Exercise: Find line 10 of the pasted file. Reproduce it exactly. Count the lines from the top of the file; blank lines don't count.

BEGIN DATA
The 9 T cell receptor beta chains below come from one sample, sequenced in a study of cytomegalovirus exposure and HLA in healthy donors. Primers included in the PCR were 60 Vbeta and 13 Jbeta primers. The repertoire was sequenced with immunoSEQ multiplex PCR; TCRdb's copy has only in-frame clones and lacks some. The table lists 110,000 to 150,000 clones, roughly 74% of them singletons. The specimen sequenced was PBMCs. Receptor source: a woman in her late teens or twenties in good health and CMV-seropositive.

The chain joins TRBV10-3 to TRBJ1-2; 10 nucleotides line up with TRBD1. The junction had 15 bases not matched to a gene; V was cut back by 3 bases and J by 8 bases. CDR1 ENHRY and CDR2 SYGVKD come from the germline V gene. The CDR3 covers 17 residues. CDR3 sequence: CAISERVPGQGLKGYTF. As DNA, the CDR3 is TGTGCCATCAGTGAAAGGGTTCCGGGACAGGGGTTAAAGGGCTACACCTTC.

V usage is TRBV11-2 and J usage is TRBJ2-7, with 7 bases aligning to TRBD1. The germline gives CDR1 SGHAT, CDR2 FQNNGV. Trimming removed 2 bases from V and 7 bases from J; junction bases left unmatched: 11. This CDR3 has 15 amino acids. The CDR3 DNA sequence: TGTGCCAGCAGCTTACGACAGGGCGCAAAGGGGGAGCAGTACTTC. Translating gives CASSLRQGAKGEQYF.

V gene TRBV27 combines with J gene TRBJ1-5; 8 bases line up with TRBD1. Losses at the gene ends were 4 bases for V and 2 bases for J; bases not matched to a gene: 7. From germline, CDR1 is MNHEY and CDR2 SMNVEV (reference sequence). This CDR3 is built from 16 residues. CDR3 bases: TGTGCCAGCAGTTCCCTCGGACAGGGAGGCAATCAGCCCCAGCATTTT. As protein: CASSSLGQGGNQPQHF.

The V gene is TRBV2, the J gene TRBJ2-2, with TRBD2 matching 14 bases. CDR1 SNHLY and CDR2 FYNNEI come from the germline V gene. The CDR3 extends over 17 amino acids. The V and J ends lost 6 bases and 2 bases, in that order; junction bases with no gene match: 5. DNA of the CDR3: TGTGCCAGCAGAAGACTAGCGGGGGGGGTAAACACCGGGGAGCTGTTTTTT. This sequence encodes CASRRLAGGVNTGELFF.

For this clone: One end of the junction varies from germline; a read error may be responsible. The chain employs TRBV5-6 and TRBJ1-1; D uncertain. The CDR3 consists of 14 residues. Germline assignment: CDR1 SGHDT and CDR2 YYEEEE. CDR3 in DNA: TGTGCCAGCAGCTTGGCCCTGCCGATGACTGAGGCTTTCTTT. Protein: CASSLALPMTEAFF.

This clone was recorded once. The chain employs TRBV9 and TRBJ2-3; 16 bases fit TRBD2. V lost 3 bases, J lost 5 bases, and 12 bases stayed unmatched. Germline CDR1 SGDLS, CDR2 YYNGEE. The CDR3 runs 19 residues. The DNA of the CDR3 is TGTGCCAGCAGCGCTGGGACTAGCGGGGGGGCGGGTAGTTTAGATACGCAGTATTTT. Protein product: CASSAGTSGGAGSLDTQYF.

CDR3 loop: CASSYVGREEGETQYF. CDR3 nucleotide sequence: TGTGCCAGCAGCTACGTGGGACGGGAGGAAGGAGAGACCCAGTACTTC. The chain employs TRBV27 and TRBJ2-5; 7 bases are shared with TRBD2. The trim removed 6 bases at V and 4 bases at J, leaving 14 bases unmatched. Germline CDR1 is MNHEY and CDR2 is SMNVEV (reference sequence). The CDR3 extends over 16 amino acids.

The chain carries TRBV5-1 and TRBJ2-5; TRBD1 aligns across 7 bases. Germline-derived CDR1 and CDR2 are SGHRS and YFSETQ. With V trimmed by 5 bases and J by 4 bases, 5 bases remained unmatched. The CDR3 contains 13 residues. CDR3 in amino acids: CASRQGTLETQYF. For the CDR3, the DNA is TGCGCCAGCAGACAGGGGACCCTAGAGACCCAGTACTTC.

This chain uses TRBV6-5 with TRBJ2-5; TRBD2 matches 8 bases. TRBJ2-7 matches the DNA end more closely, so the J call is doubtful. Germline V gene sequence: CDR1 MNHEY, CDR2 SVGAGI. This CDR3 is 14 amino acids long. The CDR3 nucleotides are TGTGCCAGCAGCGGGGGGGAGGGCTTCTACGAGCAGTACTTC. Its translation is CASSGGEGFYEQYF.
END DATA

This chain uses TRBV6-5 with TRBJ2-5; TRBD2 matches 8 bases. TRBJ2-7 matches the DNA end more closely, so the J call is doubtful. Germline V gene sequence: CDR1 MNHEY, CDR2 SVGAGI. This CDR3 is 14 amino acids long. The CDR3 nucleotides are TGTGCCAGCAGCGGGGGGGAGGGCTTCTACGAGCAGTACTTC. Its translation is CASSGGEGFYEQYF.